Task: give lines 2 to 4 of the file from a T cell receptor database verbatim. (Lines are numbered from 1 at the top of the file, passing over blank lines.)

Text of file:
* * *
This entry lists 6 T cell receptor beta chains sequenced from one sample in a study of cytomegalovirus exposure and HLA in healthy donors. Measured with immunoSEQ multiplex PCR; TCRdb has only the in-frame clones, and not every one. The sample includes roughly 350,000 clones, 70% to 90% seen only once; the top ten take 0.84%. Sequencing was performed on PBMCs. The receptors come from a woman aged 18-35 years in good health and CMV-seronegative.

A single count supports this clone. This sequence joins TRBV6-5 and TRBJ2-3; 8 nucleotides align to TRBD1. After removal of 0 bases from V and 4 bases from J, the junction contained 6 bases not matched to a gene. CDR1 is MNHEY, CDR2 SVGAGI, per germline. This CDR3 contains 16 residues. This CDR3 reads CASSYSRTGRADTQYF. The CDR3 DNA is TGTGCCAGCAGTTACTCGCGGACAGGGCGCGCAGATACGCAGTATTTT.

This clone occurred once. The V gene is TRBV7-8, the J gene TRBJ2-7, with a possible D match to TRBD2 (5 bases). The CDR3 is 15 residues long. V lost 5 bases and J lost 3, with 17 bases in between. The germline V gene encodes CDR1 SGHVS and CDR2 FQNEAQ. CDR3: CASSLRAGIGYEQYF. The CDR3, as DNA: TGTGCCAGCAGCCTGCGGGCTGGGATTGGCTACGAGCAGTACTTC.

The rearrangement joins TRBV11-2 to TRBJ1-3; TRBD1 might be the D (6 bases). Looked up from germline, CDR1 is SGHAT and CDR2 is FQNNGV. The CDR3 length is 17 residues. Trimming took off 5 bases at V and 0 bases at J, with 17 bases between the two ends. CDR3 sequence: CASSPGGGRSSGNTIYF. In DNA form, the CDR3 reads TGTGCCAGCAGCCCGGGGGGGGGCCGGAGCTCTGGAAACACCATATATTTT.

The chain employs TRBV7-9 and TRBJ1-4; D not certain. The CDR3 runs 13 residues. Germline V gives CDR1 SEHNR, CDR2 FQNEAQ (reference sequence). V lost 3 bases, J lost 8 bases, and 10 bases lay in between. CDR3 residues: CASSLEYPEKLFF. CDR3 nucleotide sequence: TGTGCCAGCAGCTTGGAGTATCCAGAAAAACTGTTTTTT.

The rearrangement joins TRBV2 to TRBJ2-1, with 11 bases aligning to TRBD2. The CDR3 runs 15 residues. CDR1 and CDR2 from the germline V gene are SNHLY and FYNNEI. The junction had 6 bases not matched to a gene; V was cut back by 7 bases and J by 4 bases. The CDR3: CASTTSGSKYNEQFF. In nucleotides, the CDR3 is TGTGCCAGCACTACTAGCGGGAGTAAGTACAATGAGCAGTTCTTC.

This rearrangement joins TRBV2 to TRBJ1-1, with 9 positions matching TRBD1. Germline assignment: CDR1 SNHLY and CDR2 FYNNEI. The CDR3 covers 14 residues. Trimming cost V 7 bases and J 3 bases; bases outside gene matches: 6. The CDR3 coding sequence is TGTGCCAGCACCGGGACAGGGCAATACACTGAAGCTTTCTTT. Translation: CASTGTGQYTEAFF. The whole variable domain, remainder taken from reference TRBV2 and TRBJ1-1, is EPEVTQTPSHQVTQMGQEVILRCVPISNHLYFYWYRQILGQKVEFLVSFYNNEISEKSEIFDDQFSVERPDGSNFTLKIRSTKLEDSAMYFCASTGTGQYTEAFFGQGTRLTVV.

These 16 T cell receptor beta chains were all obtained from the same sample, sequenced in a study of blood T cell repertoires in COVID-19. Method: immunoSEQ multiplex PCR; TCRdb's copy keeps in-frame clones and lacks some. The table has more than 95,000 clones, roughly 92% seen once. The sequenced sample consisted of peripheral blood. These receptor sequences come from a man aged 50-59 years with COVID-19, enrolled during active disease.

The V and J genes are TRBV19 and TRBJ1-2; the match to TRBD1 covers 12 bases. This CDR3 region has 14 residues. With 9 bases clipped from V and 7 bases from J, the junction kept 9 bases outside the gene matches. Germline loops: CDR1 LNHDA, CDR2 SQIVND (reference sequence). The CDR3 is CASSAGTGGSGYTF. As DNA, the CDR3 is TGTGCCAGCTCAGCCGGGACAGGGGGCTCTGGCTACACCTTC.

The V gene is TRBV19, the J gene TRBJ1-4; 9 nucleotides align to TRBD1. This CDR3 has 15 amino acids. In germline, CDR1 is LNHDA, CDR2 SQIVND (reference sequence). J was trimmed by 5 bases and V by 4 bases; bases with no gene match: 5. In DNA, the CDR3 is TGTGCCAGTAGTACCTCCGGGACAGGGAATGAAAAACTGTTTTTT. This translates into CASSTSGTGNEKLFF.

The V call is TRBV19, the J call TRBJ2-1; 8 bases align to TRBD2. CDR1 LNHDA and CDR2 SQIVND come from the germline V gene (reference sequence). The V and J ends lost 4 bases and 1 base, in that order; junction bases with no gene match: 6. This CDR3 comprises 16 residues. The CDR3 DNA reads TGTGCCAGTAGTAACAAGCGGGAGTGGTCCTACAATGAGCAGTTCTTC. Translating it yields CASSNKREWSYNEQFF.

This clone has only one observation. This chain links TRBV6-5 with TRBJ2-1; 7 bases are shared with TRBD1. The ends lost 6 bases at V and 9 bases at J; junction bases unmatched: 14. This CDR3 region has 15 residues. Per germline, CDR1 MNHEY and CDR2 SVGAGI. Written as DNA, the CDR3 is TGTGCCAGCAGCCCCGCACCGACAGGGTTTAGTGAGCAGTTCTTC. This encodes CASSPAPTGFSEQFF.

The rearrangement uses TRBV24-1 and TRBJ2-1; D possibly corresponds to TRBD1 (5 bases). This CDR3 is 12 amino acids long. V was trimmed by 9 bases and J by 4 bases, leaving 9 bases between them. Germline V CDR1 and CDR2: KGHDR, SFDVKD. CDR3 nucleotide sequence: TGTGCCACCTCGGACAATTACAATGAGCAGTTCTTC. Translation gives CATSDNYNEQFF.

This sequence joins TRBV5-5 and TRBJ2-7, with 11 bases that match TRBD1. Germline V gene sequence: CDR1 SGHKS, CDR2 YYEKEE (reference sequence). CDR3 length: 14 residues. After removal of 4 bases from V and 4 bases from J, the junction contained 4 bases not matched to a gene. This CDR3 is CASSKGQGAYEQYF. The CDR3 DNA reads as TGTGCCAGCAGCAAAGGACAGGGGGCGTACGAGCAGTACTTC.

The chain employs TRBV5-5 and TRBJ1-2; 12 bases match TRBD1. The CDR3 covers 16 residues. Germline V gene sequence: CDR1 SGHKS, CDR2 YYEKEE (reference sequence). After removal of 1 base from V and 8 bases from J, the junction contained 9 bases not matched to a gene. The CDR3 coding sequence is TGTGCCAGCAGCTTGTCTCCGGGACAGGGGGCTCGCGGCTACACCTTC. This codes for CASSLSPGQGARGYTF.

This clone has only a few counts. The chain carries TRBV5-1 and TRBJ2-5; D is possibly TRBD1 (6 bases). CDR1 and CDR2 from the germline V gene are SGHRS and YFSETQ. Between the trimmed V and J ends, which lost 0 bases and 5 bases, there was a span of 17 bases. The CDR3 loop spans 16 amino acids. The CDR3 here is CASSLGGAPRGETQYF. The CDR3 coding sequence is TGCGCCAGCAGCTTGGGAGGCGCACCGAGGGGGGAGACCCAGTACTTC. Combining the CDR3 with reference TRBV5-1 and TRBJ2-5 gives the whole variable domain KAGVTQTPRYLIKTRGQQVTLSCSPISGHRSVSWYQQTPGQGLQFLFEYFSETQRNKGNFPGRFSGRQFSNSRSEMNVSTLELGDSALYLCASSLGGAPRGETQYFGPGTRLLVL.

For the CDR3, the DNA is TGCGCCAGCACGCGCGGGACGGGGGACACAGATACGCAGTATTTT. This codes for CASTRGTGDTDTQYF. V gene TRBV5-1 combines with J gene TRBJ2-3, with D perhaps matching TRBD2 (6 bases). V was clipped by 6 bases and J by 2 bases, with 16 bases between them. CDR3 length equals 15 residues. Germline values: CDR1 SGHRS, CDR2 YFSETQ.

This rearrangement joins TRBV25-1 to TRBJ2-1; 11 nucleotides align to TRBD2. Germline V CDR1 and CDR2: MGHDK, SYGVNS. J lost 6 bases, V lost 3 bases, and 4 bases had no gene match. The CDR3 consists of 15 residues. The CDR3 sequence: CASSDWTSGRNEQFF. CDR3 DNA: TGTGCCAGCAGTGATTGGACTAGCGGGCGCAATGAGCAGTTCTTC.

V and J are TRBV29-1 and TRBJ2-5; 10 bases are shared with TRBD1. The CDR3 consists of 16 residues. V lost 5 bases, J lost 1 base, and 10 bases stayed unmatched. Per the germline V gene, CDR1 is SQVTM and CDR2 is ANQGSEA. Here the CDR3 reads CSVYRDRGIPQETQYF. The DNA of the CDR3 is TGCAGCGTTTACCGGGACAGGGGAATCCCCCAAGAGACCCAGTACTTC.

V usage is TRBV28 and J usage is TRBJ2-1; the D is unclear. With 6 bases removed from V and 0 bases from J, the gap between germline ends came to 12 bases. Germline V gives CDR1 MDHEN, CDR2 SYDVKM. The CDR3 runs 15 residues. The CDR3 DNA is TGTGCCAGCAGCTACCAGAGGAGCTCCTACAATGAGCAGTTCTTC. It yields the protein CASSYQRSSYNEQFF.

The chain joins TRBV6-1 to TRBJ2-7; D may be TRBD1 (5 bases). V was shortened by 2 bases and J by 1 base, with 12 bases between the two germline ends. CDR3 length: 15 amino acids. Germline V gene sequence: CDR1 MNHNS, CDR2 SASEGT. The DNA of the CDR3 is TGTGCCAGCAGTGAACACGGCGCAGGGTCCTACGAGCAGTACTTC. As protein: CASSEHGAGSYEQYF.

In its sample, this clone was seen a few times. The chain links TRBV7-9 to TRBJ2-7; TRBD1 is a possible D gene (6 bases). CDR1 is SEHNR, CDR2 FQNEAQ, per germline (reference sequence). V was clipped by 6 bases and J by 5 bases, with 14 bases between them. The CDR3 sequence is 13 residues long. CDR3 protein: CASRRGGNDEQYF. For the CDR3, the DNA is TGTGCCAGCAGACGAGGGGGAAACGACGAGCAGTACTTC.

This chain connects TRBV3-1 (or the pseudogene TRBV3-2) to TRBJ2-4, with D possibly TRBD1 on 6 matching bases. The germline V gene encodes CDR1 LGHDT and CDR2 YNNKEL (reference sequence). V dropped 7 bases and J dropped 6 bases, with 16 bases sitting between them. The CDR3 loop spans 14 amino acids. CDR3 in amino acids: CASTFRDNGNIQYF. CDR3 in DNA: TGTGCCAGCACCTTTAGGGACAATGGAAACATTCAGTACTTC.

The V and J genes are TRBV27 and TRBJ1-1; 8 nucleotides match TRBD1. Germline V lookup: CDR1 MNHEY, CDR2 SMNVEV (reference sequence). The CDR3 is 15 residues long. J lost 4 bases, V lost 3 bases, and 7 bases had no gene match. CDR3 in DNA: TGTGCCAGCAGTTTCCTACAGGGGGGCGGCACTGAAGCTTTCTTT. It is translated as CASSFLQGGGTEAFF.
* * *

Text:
A single count supports this clone. This sequence joins TRBV6-5 and TRBJ2-3; 8 nucleotides align to TRBD1. After removal of 0 bases from V and 4 bases from J, the junction contained 6 bases not matched to a gene. CDR1 is MNHEY, CDR2 SVGAGI, per germline. This CDR3 contains 16 residues. This CDR3 reads CASSYSRTGRADTQYF. The CDR3 DNA is TGTGCCAGCAGTTACTCGCGGACAGGGCGCGCAGATACGCAGTATTTT.

This clone occurred once. The V gene is TRBV7-8, the J gene TRBJ2-7, with a possible D match to TRBD2 (5 bases). The CDR3 is 15 residues long. V lost 5 bases and J lost 3, with 17 bases in between. The germline V gene encodes CDR1 SGHVS and CDR2 FQNEAQ. CDR3: CASSLRAGIGYEQYF. The CDR3, as DNA: TGTGCCAGCAGCCTGCGGGCTGGGATTGGCTACGAGCAGTACTTC.

The rearrangement joins TRBV11-2 to TRBJ1-3; TRBD1 might be the D (6 bases). Looked up from germline, CDR1 is SGHAT and CDR2 is FQNNGV. The CDR3 length is 17 residues. Trimming took off 5 bases at V and 0 bases at J, with 17 bases between the two ends. CDR3 sequence: CASSPGGGRSSGNTIYF. In DNA form, the CDR3 reads TGTGCCAGCAGCCCGGGGGGGGGCCGGAGCTCTGGAAACACCATATATTTT.